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Eleanor Perry reviews Frances Kruk

Frances Kruk – lo-fi frags in-progress

(Veer Books, London, 2015. Paperback, 148pp, £10. ISBN 9781907088742)

 

Frances Kruk’s lo-fi frags in progress is composed of five related sequences, some of which have previously appeared as stand-alone pamphlets from yt communication, Veer Books, Dusie and Punch Press. The collection’s title implies insurrection against military-industrial structures of power—frag meaning to throw a grenade at a superior officer, particularly one who is fanatical in their desire for bloodshed—but it is one which is ongoing (in-progress) and deliberately unpolished (lo-fi)

The sequences negotiate various sites of contemporary ruin: bare rooms, boiler rooms, storage spaces and basements; the factories, cubicles and “honest concrete” of urban modernity; post-industrial seascapes, rotting forests and marshes. These are the brutalized spaces of industrial capitalism, embodying the “no-place of Suck”, a “naturalized state / of emergency” which consists of a vast and relentless present where “there is no event, only mud”. It is a present temporally severed from the future—“the inconvenient later”—and slowly stagnating. This hellish “Fourth World” is not a post-apocalyptic spatial abstraction but an incisive critique of our socio-cultural reality. In DWARF SURGE, Kruk writes “a circle comes at night & has / no reason for its borders”. Nothing could be more relevant in our contemporary moment of anti-migration rhetoric than a poetry which so fiercely fights against the administrative demarcation of arbitrary boundaries. 
 
Likewise the unremitting corporeal fragmentation throughout the sequences is less an examination of what language can do to the body and more a registering of the damage that both military-industrial and capitalist violences inflict upon it. The human form is constantly and continuously sliced, torn, plucked, cleaved, fractured, butchered, shattered and broken down into parts: “offal, ossicle, epidermal crumbs”; hair, kidneys, blood, tongue, bones, organs, mouths, jaws, guts, lungs. This violence is not theoretical; it is a tireless account of the way in which these violences exert a depersonalizing and dehumanizing force. There are passages which evoke the CIA’s post-9/11 ‘enhanced interrogation techniques’: “Water hates Water hates Water wants a hum sans the skin-bag interruptor” and “I wish / to question vertebrae til they puke / their secret ice”. The “circles of pigs fed evidence / piece by piece under no body’s supervision” evokes a history of brutal and corrupt police violence. It is a heart-breaking parody of the well-worn ends-means equation, where the means are “the frenzy of their numbers”, the “hell quack boot stomp”, the “blood of procedure”, “data-packed / False triangles, charts, Glam & berserks”; and the ends are “sick nostalgia”, “Silence […] / the white hush of pathological ellipses / slammed into a fuzz”, and “the mass gum of result not worth discussing”.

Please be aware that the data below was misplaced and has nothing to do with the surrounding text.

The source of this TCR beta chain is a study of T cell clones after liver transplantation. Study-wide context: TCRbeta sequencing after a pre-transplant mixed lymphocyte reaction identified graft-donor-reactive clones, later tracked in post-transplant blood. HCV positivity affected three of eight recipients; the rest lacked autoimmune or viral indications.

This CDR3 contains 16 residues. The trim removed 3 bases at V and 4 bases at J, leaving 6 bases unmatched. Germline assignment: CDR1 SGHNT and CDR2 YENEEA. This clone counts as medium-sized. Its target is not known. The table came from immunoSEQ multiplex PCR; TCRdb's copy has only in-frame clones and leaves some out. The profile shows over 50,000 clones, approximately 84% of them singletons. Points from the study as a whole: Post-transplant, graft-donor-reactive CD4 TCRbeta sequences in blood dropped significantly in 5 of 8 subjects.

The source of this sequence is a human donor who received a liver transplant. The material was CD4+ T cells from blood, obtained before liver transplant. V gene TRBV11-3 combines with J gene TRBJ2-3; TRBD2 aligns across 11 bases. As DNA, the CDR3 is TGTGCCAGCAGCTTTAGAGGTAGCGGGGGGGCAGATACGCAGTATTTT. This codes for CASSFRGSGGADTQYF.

Kruk’s speaker registers the way in which the horrifying imbalance of this equation is dismissed by those who enforce it, asking “what necessary things are harmless”. Within the mechanisms of a capitalist war machine—where “peace amounts to nothing / but a waste of equipment”—the individual is simply an instrument in the service of infinite violence. Conflicting questions of accountability within this structure are raised: on the one hand there are phrases such as “& anyway they did it” and “or in other words / denial face”, which circumvent individual culpability. On the other hand, however, these are counteracted by, for instance in DWARF SURGE, the chilling acknowledgement that such unremitting violence can only breed further dehumanizing violence: “who has heard the basement song & not practiced agony thereafter”. As much as we might deny it, we are both vulnerable and culpable. And though we may be fed a narrative of “collective / responsibility”, as the speaker acknowledges in lo-fi frags, this responsibility is for preserving the capitalist system (“inconvenient, the woods, the work”) and not for registering the damage that this system exerts. 
 
The damage is done both to the individual and to the other; the “I” becomes “mythic ordinary people / with hearts of plastic, wire & nail”, and the “you” is annihilated “they x you in / your faces dotted lines every time / & no not / even the dead are safe”; while any sense of community and or kinship identity—i.e., the “we”—has “been confiscated”. Interspersed within the text, the “basement songs” are presented “in the form of collages”; striking pieces of visual work which fuse body and landscape with industrial diagrams and the language of capitalist production. These images punctuate the sequences with visceral and haunting reminders of capitalist damage. Their otherworldly quality signposts just how inhuman our humanity has become; where “The most Pathetic poem is small people on fire”, and “history’s deaths mean nothing”. 
 
What becomes when—as Yeats claimed in ‘The Second Coming’—“the centre cannot hold”? Kruk reimagines Yeats’ anarchic post-war vision for an age of brutal and relentless austerity and horrific global inequalities; a world which is “partitions in the form of radii / from circumference to centre”; in which people are moved in a “common narrative of ribs”. Unyielding in their intensity, these poems are bleak, beautiful, and full of heart. If our contemporary political landscape is a “motionless centre”, then Kruk’s searing collection is an incendiary device designed to set it on fire. 
26 November 2015